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Let $C$ be the space of continuous and nondecreasing functions defined on $[0,1]$ and endowed with the sup norm. Let $T:C\rightarrow C$ be a continuous mapping, and consider the following expression: $$ U(Tz(x);z)=\int_{0}^{Tz(x)}\left[\int_{0}^{1}F(z(\xi))f(\xi)d\xi+\int_{s\in \Gamma(t,z)}\left\{F(t)-F(z(s))\right\}f(s)ds\right]^{n-1}dt $$ where $\Gamma(t,z)=\{s:[0,1]|s\geq z(t)\}$, and $F:[0,1]\rightarrow [0,1]$ is continuously differentiable and increasing; $F'=f$, $f(s)>0, s\in[0,1]$ and $f(s)=0,\,s\notin [0,1]$, $x\in[0,1]$, and $n>2$.

Suppose that I've managed to show that there exists a constant $K$ such that $$ ||U(Tz(x);z)-U(Ty(x);y)||\leq K||z-y|| \qquad z,y\in C $$ holds true.

What I want is to make a claim about $T$. Particularly, I'd like to show whether is true or not that the following hold:

$$ ||Tz(x)-Ty(x)||\leq C||z-y|| \quad z,y\in C $$ where $C$ is a constant independent of $z$ and $y$.

Does anyone has any idea how I can prove/disprove this? I have no clue whatsoever on how to proceed, and I do need some help to get through it. Can someone help me or point me the right direction on how to tackle this problem?

Any help/suggestion/insight/reference is greatly appreciated it!

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up vote 0 down vote accepted

In the earlier question we saw that $|U(Ty(x);z)-U(Ty(x);y)|\le M\|z-y\|$. By the triangle inequality, $|U(Tz(x);z)-U(Ty(x);z)|\le (M+K)\|z-y\|$. On the other hand, $$|U(Tz(x);z)-U(Ty(x);z)|\ge \left|\int_{Ty(x)}^{Tz(x)} \left[1-\int_{s}^{1}F(z(\xi))f(\xi)d\xi\right]^{n-1}ds \right| \\ \ge |Tz(x)-Ty(x)|\min_{[Ty(x),Tz(x)]} \left[1-\int_{s}^{1}F(z(\xi))f(\xi)d\xi\right]^{n-1}$$ So if you can estimate the minimum from below by a positive number, you win. In other words, you need an upper bound on $\int_{s}^{1}F(z(\xi))f(\xi)d\xi$ which is less than $1$.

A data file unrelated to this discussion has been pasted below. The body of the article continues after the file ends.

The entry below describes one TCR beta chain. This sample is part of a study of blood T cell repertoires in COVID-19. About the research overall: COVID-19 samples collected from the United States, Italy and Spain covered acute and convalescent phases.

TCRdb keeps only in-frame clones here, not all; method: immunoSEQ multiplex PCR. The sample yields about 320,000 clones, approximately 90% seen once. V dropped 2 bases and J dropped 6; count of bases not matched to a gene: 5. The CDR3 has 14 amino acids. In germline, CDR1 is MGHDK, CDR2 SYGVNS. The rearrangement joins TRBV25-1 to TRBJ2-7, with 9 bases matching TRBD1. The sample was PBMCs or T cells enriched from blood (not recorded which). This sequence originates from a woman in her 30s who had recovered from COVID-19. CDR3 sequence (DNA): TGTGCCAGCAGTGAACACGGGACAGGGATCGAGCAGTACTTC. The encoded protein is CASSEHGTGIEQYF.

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Thanks Leonid, but I've changed the question a bit. In particular, notice the change in U (it's no longer the same as before). All what you said would work perfectly if I manage to show Lipschitz continuity of this U. But believe, I've been working for longer than a month on this and I can't prove/disprove it. Could you help me please? – Cristian Jul 11 '12 at 23:12
Leonid: sorry for the earlier confusion in the expression I gave you (the one in the question now is the correct one). The early question you mentioned allowed me to show the existence of the constant $K$ (using some equalities between the expressions)...but I am stuck here...and it's been almost two months thinking about it without any success... – Cristian Jul 11 '12 at 23:21
@Cristian Well, some of what I said still makes sense: if the integrand is bounded from below, then the difference of $U$ is bounded from below in terms of $|Tz(x)-Ty(x)|$, which gives a handle on a latter quality. But this is the point where I'm tuning out. You asked 7 questions on MSE, all with similar-looking, convoluted and unmotivated integral estimates. I've had enough. – user31373 Jul 11 '12 at 23:30
I appreciate your patience and help. I am not a mathematician and all my convoluted and unmotivated integrals come from a game theory model. I've studied by myself the math to solve these issues but there is too much going on (in terms of math) that I just don't get. This is why I asked help from mathematicians and you've been more than kind with your time to give some answers to my questions. It wasn't my intention to bother anyone so I apologize to you if I did it. Thanks. – Cristian Jul 11 '12 at 23:43

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